You scratch my back and I’ll scratch yours! These words are part of a rollicking structure of rap that calls out some of the perks and setbacks of fame. “Holy Grail” is a song in American born hip hop artist’s Jay-Z’s 12th album, and it features Justin Timberlake offering his vocals. The two of these artists, and some of the other contributors, have surely shared some of the grief and blessings of fame. The message of the song is that it’s their lot to accept both sides of the coin of fame, and their acceptance that they can’t have one without the other.
The song raps about it being light work to have to deal with the paparazzi, hot and cold love affairs, women pursuing them, cameras constantly snapping and other inconveniences. They are still alive! — the song reminds for those who would complain of the downside of fame. It also indicates that the upside is a cup that runs over, and that the icons of fame have things that some people would die for; and therefore should not throw the baby out with the bath water.
The video images are simple and without frills. It opens with amber streams of light and then Jay-Z enters the scene in hip hop mode and begins spitting rhymes. In the next scene he’s watching a TV screen depicting Mike Tyson in the fighting ring. The hip hop artists mention how Tyson won 30 million for one night in the ring. After a few other screen shots, Timberlake slowly enters the scene singing and walking toward an opulent gateway.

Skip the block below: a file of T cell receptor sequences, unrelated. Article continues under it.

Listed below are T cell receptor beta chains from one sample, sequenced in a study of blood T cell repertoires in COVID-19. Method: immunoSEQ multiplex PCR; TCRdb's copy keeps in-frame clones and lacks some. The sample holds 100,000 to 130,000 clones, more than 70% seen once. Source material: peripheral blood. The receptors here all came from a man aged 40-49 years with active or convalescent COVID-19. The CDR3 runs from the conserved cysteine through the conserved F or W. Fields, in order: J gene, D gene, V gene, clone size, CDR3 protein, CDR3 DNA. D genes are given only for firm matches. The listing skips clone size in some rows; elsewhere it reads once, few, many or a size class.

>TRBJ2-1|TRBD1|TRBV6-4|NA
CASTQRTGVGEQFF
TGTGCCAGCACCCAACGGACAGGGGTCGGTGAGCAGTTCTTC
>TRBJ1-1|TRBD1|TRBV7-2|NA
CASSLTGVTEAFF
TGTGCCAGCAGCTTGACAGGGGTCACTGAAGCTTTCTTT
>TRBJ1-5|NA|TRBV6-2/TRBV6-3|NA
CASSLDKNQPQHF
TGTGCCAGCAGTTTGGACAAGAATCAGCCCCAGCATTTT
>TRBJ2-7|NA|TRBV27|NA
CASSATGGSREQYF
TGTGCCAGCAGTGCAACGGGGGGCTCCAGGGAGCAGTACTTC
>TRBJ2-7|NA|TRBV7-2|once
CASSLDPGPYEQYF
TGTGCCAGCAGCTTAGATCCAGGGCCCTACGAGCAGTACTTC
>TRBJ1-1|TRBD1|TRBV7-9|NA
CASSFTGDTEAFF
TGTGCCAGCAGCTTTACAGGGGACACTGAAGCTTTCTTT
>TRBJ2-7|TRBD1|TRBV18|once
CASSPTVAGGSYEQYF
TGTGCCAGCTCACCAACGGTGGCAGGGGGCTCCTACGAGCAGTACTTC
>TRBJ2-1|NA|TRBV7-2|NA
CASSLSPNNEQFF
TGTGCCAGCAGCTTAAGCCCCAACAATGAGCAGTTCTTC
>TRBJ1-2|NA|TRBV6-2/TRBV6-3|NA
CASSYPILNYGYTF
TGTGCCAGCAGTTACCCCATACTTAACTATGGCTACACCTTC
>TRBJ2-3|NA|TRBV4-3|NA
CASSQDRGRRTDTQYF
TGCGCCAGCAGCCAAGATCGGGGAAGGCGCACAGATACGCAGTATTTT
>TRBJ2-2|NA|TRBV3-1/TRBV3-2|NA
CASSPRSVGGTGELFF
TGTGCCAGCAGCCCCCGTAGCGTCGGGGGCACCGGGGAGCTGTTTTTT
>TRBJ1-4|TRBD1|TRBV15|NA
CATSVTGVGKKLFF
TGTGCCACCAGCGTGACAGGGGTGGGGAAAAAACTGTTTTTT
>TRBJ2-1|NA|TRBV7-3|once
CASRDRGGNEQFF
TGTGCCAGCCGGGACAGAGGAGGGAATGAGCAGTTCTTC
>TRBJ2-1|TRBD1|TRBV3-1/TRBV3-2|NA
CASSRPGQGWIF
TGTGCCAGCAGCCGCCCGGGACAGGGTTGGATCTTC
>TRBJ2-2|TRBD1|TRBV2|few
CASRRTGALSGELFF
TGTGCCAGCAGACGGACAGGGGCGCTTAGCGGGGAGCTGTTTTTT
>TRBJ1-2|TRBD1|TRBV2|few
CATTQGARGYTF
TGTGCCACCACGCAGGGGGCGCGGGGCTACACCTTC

The former teen heart throb soon enters a darkened room where sheath covered dancers with chair props move and flow in a slow motion that matches the tempo of the song. It is here he keeps asking as to why he still likes the life so much as the shots then volley between Timberlake and Jay-Z, with their tracks of lyrics sometimes running simultaneously. One shot features an upside down car burning as Timberlake watches.
The next shot shows a stack of filled champagne glasses as they slowly topple as Timberlake repeats various lyrics, while one by one, the glasses tumble to the ground spilling into a large volume of champagne. Jay-Z also repeats the meaning as to why they like the life style so much with both of them performing dance moves and sharing lyrical rifts.
The song was produced under the Roc-a-Fella Roc Nation Universal. Timberlake, Shawn Carter, Terius “The Dream,” Nash, Timothy Mosley, Jerome Harmon, Ernest Wilson, Kurt Cobain, Dave Grohl, Krist Novoselic are all listed as writers. The video was produced by The-Dream, Timbaland, Jerome “J-roc” Harmon and No ID. Anthony Mandler is listed as the director of record. The video was released exclusively on Facebook in August – and this is something that no other artist of Jay-Z’s or Timberlake’s magnitude had ever done. He and Timberlake performed it at the Wireless Festival in London in July.